Frazzled from the hustle and bustle of Black Friday, Shop Small (Business) Saturday, and Cyber Monday spending, this month we will take time to explore a different component of the tech industry and what it looks like to break into it. Recently, I was fortunate enough to speak at an international event down in Orlando, FL which focused on the relationships between the themed entertainment industry and academia. It was very invigorating to hear other institutions of higher-ed embrace project based learning in their curricula. Naturally, I am also thrilled to be writing these posts for a learning environment with a younger audience that embraces this mindset. This was further reflected by the members from industry – as they need creative problem solvers equipped soft skills. For a more in depth look into how we might better prepare our students, I strongly suggest reading the work coming out of the KnowledgeWorks Foundation and specifically their, “The Future of Learning: Redefining Readiness from the Inside Out,” publication. On a tech side note, the event / symposium also lifted the curtain of what’s next – and it’s very exciting.
Mentioned in previous posts as an emerging trend, the big players like Disney and Universal are all exploring connected play in the forms of augmented reality, virtual reality, and mixed reality to create more immersive experiences. The thrilling aspect about this all, is that they aren’t relying on the tech that we are familiar with. Instead, they have internal R&D (Research & Development) teams churning out proprietary hardware and software that is drastically more developed than what we’re familiar with. It’s also important to remember that these technologies are not simply for “eye candy,” but also push engineering to new limits. What is inspiring about this, is the fact that to continue to innovate, we’ll continued to need diverse thinkers – and that there are plenty of inlets into this staggeringly massive field of work.
Winding back the years, I can share what nudged me towards pursuing an advanced degree and why I chose the one I did. From observing the needs of my students over the years while I was in the classroom and to better serve future learners, I knew I would have to find a truly unique department. It would have to break the cookie cutter mold and be truly inclusive of all types of thinkers and learners. The graduate program I chose had a rich history of teamwork and collaboration which provided a safe environment to fail fast and fail forward. It should come as no surprise that the design of the degree has been heavily influenced by industry leaders since its inception nearly two decades ago. To prepare our learners for the future of work, which will more than likely always involve technology, we must provide as much opportunity for cross-discipline development as possible. This will only further curate the extensive set of interests and curiosities our learners already bring.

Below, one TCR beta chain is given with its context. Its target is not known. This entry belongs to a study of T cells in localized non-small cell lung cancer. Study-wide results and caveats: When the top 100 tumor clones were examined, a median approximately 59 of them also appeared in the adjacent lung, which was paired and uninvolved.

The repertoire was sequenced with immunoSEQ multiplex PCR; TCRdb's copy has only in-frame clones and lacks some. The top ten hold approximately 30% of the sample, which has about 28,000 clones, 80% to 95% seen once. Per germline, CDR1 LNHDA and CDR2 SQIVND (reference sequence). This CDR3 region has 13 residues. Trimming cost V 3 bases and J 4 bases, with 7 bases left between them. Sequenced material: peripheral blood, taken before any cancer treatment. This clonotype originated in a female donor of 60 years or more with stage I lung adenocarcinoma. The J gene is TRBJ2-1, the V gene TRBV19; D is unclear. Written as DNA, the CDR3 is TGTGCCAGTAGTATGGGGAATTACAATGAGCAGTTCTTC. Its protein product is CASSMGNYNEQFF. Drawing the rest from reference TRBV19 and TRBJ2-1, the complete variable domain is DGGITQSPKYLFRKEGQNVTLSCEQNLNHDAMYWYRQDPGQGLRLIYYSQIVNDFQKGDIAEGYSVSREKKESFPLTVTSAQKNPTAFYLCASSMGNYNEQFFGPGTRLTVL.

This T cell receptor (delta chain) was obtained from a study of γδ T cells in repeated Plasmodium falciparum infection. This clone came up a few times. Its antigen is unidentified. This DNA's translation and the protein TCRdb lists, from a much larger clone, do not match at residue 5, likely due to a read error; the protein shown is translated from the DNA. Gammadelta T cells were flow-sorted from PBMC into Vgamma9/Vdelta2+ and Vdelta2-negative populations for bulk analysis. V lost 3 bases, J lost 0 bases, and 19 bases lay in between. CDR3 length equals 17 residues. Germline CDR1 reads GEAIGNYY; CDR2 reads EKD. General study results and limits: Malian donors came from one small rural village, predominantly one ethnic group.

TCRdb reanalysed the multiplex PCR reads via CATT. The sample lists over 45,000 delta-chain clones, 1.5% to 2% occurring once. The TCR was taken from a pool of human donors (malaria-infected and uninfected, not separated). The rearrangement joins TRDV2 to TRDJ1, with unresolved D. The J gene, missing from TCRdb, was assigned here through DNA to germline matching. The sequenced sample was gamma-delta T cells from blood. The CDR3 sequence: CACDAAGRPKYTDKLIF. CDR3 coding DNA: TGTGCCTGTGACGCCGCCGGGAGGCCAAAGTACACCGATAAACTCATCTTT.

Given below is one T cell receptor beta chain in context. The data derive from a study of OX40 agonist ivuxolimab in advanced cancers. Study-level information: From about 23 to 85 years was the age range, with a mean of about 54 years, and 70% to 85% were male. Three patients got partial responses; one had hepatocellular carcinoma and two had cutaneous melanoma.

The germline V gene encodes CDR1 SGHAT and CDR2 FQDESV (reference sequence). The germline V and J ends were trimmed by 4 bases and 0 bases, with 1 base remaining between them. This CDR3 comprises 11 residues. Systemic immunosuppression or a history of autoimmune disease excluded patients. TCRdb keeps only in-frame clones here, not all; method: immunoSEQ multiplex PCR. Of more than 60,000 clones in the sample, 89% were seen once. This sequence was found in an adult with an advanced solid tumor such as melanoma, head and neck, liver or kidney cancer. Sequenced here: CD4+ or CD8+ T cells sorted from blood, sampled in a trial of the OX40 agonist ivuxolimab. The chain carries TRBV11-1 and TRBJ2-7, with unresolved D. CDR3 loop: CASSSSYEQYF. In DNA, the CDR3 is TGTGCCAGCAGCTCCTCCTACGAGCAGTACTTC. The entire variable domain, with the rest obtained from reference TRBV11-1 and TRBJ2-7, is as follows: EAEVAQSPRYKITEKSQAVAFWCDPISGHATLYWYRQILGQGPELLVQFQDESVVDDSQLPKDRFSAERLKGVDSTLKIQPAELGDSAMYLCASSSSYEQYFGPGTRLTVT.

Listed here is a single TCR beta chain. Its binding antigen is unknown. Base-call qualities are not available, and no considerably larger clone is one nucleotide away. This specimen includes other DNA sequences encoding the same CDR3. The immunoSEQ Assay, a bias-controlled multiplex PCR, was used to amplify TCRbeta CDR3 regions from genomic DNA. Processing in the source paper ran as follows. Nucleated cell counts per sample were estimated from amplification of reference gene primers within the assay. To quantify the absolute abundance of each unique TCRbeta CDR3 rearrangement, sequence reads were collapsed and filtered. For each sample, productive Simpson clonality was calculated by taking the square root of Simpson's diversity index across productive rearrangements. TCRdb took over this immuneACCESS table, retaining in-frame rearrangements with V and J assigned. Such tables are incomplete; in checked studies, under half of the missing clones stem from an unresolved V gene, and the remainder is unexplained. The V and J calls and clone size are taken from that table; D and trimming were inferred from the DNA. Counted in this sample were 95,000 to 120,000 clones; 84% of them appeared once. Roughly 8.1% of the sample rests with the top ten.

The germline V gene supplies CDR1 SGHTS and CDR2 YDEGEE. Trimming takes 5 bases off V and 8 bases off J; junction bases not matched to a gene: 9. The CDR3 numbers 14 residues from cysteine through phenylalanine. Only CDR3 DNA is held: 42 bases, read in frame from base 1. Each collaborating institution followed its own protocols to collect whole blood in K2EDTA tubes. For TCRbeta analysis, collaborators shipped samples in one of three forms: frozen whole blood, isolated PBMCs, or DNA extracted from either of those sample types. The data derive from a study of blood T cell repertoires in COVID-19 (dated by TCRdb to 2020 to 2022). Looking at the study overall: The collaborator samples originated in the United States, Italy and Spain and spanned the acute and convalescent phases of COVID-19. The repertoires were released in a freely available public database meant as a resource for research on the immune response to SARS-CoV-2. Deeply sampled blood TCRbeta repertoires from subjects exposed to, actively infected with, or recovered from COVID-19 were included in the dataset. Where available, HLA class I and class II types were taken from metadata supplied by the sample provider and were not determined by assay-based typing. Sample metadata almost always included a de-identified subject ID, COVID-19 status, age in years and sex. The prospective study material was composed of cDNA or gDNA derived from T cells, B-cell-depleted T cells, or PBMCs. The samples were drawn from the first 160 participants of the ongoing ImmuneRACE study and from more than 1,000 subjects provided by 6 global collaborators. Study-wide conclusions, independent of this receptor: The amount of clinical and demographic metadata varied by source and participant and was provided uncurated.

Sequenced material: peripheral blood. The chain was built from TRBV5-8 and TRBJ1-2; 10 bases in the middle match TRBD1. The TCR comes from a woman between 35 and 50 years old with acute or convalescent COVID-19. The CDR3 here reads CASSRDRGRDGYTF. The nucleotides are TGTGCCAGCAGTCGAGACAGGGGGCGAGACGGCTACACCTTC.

TLDR; The careers are out there and industry always seeks creative problem solvers to drive innovation. It’s never too early to nurture soft skills alongside the more technical ones and expose how they often overlap. While it took me well beyond my undergraduate years to find, there are plenty of opportunities to craft an exhilarating education!
John Balash was instrumental in Digital Dragon’s launch in 2013 as its first Curriculum Director and is now back in the fold as a consultant on all the latest and greatest in tech education. This is John’s latest contribution to a monthly blog series we’ve launched, Tech News from the Frontier. John is the Director of Educational Engagement at Carnegie Mellon University’s Entertainment Technology Center. John has worked on educationally focused initiatives with clients ranging from D.A.R.P.A. to Disney. Working from both sides of the desk, you can find John in classrooms and conferences around the world exploring new uses for technologies in learning environments.